Indio has provided a conceptual alternative to reconcile anti-black feelings with the racially mixed heritage of much of the Dominican population.
Paralleling the anti-black feelings of Dominicans are anti-Dominican attitudes and practices in Puerto Rico. Not only were Puerto Ricans distancing themselves from blackness, but they were distancing themselves from “blacker” Latin@s.
Many Dominicans believe that Haitians are “savage, ugly, violent, and bloodthirsty” because of their African ancestry, just as many Puerto Ricans feel that Dominicans are “strange, dangerous, criminal, and sexually obsessed” largely because of their physical portrayals of blackness. In both cases, many local people assume that they can identify foreigners based on their visible physical characteristics, such as skin color, hair texture, facial features, and even head shape.
The “imagined” differences in physical appearance between “natives” and “foreigners” (especially between Puerto Ricans and Dominicans) are most likely greater than the “real” ones, given their shared history of African slavery and racial mixture.
The main issue is that blackness is constructed and represented outside the dominant discourses of national identity… The foreigners are“usually shunned as black ‘others’ who threaten the presumed whiteness of the receiving societies.”
Puerto Ricans often depict Dominicans as darker, and underline their “Negroid features”, while Dominicans highlight their Caucasian similarities as compared to Haitians. The 2000 Census of Puerto Rico confirmed this discrepancy in racial self-perceptions, with 81.3 percent of Puerto Ricans classifying themselves as white, compared to only 36.2 percent of Dominicans. There is basically a constant argument between Puerto Ricans and Dominicans over who is higher up on the totem pole, where white is on the top and black is on the bottom. I found that there arose a sense of comfort with knowing that there was someone “blacker” below you. Puerto Rican folklore even ridiculed Dominicans based on their foreign accents and their physical appearances.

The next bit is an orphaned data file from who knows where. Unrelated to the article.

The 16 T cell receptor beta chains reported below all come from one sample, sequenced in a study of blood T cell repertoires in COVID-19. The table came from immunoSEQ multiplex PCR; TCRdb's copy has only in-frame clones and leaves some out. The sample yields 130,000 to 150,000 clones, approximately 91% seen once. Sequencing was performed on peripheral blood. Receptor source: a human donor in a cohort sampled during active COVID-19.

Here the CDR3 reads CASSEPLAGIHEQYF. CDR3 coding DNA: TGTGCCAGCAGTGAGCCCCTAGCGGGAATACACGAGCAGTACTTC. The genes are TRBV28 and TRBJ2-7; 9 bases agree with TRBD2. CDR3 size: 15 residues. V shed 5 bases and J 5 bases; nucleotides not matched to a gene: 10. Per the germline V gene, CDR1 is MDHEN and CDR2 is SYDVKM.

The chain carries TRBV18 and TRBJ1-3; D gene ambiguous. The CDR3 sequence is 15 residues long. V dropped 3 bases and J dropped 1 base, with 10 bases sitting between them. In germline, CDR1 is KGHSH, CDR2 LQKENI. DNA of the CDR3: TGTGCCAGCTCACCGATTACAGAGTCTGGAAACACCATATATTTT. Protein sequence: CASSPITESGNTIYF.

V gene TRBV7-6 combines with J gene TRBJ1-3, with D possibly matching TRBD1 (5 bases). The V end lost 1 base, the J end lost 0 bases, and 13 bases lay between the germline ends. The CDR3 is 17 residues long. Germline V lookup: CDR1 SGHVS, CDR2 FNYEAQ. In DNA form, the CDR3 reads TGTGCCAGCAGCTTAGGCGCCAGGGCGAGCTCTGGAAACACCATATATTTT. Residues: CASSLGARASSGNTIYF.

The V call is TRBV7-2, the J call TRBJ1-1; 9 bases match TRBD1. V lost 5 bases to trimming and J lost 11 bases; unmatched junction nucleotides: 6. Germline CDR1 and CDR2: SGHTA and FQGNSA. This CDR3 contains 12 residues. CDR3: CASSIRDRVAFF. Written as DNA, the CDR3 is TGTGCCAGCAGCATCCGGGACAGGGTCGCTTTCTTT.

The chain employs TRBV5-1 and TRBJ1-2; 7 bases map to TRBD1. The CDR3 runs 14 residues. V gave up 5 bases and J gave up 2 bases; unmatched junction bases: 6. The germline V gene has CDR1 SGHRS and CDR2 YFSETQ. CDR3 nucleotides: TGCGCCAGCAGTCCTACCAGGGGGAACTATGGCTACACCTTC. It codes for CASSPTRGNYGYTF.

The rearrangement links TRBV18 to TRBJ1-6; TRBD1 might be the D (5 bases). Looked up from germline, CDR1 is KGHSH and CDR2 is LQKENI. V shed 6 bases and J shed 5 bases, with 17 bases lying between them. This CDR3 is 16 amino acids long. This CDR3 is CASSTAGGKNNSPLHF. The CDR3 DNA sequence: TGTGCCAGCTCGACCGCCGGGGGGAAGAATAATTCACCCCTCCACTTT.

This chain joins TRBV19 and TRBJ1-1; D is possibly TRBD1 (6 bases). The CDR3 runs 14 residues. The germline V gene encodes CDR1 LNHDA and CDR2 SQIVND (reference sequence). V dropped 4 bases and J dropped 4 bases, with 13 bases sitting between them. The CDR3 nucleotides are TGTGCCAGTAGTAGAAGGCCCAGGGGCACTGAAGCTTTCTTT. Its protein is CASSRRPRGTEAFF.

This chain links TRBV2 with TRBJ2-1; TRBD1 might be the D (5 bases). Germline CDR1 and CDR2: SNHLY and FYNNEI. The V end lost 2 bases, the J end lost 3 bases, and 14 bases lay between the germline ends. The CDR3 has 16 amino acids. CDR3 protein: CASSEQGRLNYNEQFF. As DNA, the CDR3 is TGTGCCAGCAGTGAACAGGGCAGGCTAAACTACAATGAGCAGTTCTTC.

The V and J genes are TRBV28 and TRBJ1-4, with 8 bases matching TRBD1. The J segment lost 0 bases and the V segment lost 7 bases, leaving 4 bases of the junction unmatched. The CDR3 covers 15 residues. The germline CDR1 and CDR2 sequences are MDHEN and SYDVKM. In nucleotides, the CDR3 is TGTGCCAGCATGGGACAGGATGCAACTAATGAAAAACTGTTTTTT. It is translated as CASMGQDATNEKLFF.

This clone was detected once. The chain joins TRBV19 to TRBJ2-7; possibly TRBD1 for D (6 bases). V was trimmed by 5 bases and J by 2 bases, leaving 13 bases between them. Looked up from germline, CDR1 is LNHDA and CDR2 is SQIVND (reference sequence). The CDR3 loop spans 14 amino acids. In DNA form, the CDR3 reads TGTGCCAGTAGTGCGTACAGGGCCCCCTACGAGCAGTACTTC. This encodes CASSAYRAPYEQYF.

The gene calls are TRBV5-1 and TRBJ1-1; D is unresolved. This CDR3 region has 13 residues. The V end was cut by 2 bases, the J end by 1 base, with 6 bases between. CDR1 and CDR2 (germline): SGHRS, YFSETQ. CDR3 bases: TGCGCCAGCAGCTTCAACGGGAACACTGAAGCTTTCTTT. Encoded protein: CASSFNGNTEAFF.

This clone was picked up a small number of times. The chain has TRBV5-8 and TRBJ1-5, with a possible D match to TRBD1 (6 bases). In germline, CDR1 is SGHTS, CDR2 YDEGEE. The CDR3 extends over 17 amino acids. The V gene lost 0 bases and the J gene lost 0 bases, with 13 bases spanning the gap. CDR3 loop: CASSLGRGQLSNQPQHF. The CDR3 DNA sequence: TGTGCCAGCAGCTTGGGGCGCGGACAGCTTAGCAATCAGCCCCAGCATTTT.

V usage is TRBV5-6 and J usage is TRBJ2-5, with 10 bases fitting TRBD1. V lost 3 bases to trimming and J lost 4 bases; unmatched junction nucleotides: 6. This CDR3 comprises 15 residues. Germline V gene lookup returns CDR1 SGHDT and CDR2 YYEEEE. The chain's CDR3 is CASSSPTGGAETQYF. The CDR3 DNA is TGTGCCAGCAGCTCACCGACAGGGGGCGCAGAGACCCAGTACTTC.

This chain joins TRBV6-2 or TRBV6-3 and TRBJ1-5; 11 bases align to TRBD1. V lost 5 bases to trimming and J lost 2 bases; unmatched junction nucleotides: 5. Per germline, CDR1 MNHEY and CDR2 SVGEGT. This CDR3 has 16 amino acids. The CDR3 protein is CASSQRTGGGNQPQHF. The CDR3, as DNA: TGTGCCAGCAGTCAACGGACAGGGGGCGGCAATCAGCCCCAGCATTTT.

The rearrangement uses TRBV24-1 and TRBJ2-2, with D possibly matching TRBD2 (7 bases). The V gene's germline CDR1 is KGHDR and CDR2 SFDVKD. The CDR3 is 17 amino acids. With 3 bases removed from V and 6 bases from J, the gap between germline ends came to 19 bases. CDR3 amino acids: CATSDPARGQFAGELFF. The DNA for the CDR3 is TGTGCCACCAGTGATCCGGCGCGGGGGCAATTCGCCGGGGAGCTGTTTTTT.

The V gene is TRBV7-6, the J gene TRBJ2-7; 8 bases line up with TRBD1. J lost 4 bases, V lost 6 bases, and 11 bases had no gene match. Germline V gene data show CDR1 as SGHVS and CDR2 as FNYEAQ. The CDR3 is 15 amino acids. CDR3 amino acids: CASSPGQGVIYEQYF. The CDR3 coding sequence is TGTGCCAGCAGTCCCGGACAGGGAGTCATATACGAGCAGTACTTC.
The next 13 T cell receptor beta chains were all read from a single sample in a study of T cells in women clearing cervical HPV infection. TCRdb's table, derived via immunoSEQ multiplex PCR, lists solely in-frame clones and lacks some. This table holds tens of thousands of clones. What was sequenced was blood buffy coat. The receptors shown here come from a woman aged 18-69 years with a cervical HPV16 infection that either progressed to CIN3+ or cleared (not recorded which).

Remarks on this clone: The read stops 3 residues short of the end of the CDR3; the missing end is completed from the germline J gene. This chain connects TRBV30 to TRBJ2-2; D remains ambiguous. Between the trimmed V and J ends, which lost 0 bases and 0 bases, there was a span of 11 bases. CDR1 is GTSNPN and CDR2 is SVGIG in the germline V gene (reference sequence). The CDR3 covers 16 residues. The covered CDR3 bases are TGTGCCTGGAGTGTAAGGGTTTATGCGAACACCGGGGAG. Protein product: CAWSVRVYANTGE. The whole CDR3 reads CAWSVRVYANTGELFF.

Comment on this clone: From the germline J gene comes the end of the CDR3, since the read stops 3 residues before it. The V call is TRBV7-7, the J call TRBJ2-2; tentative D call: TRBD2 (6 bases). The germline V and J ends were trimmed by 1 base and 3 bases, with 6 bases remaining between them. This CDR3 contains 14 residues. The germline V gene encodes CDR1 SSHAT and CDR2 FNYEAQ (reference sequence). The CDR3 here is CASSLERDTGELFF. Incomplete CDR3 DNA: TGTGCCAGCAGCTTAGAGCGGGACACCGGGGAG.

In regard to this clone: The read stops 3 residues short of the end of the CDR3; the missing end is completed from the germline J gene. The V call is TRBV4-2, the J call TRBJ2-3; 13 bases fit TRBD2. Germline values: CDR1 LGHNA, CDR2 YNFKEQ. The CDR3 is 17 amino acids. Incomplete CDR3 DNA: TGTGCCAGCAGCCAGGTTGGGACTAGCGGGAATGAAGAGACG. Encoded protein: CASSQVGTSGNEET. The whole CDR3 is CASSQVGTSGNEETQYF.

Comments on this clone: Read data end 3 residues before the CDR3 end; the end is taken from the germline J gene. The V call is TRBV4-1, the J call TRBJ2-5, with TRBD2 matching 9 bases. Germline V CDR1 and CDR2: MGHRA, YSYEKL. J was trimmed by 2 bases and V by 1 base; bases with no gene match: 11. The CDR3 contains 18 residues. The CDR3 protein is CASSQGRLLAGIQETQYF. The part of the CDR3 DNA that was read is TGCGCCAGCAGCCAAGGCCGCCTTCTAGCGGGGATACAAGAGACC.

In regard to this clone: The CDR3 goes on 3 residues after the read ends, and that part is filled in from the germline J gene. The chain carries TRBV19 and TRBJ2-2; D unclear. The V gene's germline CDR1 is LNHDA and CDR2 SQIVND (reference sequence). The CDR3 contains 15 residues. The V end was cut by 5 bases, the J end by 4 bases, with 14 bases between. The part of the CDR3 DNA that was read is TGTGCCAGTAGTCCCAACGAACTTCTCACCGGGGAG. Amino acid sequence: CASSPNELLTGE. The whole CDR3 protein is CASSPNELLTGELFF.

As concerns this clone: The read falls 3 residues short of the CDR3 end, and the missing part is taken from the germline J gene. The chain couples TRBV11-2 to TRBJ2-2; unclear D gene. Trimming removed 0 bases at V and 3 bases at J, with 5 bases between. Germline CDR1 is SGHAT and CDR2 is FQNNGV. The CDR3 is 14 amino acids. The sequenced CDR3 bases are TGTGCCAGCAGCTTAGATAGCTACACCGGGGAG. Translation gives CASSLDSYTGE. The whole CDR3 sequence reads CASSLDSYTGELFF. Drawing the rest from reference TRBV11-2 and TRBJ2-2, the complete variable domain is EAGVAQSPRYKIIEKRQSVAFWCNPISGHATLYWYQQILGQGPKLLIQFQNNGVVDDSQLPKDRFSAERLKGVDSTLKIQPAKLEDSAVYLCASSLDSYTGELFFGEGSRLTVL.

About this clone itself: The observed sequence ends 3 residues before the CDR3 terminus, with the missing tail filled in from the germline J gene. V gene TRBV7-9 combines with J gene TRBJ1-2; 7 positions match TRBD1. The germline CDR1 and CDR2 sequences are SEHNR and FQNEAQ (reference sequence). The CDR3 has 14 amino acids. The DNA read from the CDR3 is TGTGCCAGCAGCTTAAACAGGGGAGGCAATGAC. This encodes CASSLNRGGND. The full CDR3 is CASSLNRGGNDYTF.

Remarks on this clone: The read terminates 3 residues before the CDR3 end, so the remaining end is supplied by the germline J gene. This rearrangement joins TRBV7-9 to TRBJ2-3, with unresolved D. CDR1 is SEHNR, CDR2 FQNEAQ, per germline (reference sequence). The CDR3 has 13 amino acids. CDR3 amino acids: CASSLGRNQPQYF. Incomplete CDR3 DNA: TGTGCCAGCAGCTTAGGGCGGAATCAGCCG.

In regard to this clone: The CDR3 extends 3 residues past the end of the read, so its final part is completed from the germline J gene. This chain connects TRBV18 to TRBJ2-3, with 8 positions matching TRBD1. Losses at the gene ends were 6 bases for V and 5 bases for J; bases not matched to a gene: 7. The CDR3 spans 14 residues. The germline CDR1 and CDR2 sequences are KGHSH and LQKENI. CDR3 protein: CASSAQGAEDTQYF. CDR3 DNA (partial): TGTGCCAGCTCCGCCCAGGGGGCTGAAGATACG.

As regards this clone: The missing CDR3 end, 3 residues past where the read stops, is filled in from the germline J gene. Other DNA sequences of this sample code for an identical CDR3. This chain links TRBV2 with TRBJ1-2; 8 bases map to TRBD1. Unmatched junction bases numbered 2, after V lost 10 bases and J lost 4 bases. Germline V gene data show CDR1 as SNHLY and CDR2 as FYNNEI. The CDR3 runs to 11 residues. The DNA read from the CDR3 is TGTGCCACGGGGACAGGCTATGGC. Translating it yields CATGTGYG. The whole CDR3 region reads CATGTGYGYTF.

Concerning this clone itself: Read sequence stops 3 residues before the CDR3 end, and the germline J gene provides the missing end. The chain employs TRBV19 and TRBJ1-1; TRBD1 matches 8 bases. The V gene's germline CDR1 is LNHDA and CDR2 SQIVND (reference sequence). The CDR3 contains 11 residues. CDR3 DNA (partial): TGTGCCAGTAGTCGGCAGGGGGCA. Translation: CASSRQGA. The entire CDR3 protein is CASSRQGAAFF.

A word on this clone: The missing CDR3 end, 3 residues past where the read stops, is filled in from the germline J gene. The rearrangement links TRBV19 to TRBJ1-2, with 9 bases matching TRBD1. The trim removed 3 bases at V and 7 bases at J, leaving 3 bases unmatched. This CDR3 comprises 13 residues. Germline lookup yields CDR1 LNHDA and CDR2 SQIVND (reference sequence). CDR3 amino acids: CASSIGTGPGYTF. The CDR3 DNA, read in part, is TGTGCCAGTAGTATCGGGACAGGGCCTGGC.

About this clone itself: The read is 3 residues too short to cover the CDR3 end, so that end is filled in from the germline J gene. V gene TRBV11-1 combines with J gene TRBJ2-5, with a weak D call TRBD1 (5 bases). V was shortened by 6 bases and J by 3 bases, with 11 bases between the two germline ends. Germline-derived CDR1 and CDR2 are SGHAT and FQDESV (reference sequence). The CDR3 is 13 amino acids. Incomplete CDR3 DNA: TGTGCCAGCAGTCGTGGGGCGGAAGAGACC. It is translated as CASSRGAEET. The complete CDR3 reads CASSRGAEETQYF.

Both of these Caribbean groups construct their racial meanings, not around being white, but being whiter than another group. Racial meanings are assigned to a group’s intellectual, emotional, and behavioral characteristics. As a result, groups are treated as if such characteristics were part of their essence and existence – “inherent, immutable, and fixed by nature… the basic purpose of racialization is to legitimate the treatment of ‘inferior’ groups while maintaining an ideology that buttresses the supremacy of the white elite.” So, by identifying with the “afro” in Afro-Latin@, people are subjecting themselves to the biased views of their respective islands. Why wouldn’t they stick with being a mezcla or being indio?
There is also another side of this dynamic that begins to rear it’s head in the United States. People, mainly with darker skin or blacker physical attributes, having to prove how Hispanic you are when admitting that they are Afro-Latin@. Both of my interviewees who were of darker complexion explained their experiences with this. Some people don’t want to bother with this and just identify as being black.
There is so much more to be explored: racial dynamics in Mexico, Central American, and South American countries, African influences on food, music, and dance, and an in depth view of what it is like to be Afro-Latin@ in the United States.
The exact definition of Afro-Latinidad is not clear to me yet. This research has taught me that in order to remove the stigma from blackness in these communities, it is necessary to start from the ground up. Many anti-black ideologies in Latin@ spaces are starting in schools. The way that my two interviewees identify now is highly reflective of what their parents have instilled in them. Until we start teaching young Latin@ children about the positive aspects and influences of blackness, they will continue to be afraid, or even worse, ashamed to identify as an Afro-Latin@.
Cobas, Jose, Jorge Duany, and Joe Feagin, eds. How the United States Racializes Latinos: White Hegemony and Its Consequences. Boulder, CO: Paradigm, 2009.